The sacred rock of the Acropolis, the symbol of Athens, dominates at the centre of the modern city and is visible from its every corner.
A World Cultural Heritage Monument of UNESCO, it was inhabited from the prehistoric period and it was gradually shaped into the sacred area of Athens par excellence, dedicated mainly to its protector, goddess Athena. At its top stands the Parthenon, the supreme creation of classical architecture, Propylaea, Erechtheion and the temple of Athena Nike.
At the slopes of the rock there are caves, sanctuaries and monuments of various periods, with better known the ancient theatre of Dionysus and the Roman Odeon of Herodes Atticus.
At the top of the hill of the Acropolis stands the Parthenon, the symbol of the city. It was constructed in the 5th century BC according to the plans of the architects Iktinos and Callicrates, while Phidias and his students worked for the sculpted decoration. The temple has unique dimensions, excellent innovations and a combination of Doric and Ionic elements. It was dedicated to the protector of the city, the goddess Athena, whose supernatural size gold and ivory statue was set in the interior of the temple. In 1687, during the siege of the Acropolis by the Italian general Morosini, a large part of it was demolished, while in the beginning of the 19th century, part of the sculpted decoration was removed after an order of lord Elgin, it was stolen and is exhibited to the present day at the British Museum.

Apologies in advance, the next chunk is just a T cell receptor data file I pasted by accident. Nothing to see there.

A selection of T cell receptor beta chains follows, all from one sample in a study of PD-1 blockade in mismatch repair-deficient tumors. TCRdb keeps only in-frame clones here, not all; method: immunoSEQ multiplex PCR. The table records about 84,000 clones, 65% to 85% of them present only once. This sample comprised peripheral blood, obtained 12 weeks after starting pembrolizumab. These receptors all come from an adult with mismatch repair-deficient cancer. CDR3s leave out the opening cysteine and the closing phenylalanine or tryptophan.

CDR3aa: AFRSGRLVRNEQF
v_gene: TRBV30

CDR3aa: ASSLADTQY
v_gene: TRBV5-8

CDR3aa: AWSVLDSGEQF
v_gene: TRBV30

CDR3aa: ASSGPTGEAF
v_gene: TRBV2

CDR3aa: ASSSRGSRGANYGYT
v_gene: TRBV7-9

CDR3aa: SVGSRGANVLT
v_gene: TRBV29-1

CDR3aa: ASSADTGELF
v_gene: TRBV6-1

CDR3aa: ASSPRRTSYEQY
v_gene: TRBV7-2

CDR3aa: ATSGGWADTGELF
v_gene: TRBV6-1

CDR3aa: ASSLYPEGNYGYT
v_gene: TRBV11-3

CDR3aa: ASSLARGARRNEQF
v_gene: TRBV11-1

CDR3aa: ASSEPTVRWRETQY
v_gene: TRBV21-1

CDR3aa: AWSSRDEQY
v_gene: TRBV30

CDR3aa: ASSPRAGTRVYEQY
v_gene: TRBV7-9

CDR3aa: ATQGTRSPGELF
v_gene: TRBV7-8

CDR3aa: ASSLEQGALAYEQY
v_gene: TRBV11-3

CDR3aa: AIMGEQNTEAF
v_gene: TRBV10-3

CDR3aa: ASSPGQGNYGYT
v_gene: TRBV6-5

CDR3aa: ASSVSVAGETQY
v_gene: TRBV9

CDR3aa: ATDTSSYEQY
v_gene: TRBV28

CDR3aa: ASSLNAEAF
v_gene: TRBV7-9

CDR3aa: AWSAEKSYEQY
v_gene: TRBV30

A single day is not enough but with a well-thought schedule it is enough to have a first glimpse from the enchanting Athens. Starting from Monastiraki we wander at the outdoors market following then the pedestrian zone of Adrianou street. After we have visited the Ancient Agora we continue at the pedestrian zone of Areopagitou street. Necessary are the stops at Pnyx, the Acropolis, the theatre of Dionysus, the Odeon of Herodes Atticus and the Acropolis Museum. After a beautiful detour to the historical district of Plaka we visit the Olympieion and the National Garden. We find ourselves in Syntagma, where we can relax choosing one from the dozen proposals for food and drink.
I feel no shame in loving myself above all.
(Euripides, Ancient Greek tragedian)